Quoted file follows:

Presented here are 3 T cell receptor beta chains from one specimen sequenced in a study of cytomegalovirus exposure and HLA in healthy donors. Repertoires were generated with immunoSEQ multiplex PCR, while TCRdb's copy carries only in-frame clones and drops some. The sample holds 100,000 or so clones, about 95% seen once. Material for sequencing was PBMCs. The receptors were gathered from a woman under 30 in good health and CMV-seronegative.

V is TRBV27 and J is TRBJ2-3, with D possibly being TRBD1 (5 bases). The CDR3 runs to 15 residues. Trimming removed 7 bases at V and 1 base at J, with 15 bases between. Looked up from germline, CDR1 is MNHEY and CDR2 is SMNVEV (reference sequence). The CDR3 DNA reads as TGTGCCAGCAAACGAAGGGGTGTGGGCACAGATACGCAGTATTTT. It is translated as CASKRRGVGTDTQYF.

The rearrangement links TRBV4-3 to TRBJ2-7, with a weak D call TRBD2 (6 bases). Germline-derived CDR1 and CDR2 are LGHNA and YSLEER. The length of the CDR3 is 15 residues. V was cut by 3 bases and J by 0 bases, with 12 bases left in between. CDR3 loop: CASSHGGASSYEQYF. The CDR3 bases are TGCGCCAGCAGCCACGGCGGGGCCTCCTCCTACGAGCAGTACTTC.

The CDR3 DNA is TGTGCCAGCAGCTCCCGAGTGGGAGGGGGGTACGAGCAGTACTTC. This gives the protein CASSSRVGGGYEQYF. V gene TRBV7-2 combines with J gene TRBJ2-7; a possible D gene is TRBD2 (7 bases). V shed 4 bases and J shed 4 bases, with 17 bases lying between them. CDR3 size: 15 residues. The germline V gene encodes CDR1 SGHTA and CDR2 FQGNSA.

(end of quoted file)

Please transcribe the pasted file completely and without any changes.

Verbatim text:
Presented here are 3 T cell receptor beta chains from one specimen sequenced in a study of cytomegalovirus exposure and HLA in healthy donors. Repertoires were generated with immunoSEQ multiplex PCR, while TCRdb's copy carries only in-frame clones and drops some. The sample holds 100,000 or so clones, about 95% seen once. Material for sequencing was PBMCs. The receptors were gathered from a woman under 30 in good health and CMV-seronegative.

V is TRBV27 and J is TRBJ2-3, with D possibly being TRBD1 (5 bases). The CDR3 runs to 15 residues. Trimming removed 7 bases at V and 1 base at J, with 15 bases between. Looked up from germline, CDR1 is MNHEY and CDR2 is SMNVEV (reference sequence). The CDR3 DNA reads as TGTGCCAGCAAACGAAGGGGTGTGGGCACAGATACGCAGTATTTT. It is translated as CASKRRGVGTDTQYF.

The rearrangement links TRBV4-3 to TRBJ2-7, with a weak D call TRBD2 (6 bases). Germline-derived CDR1 and CDR2 are LGHNA and YSLEER. The length of the CDR3 is 15 residues. V was cut by 3 bases and J by 0 bases, with 12 bases left in between. CDR3 loop: CASSHGGASSYEQYF. The CDR3 bases are TGCGCCAGCAGCCACGGCGGGGCCTCCTCCTACGAGCAGTACTTC.

The CDR3 DNA is TGTGCCAGCAGCTCCCGAGTGGGAGGGGGGTACGAGCAGTACTTC. This gives the protein CASSSRVGGGYEQYF. V gene TRBV7-2 combines with J gene TRBJ2-7; a possible D gene is TRBD2 (7 bases). V shed 4 bases and J shed 4 bases, with 17 bases lying between them. CDR3 size: 15 residues. The germline V gene encodes CDR1 SGHTA and CDR2 FQGNSA.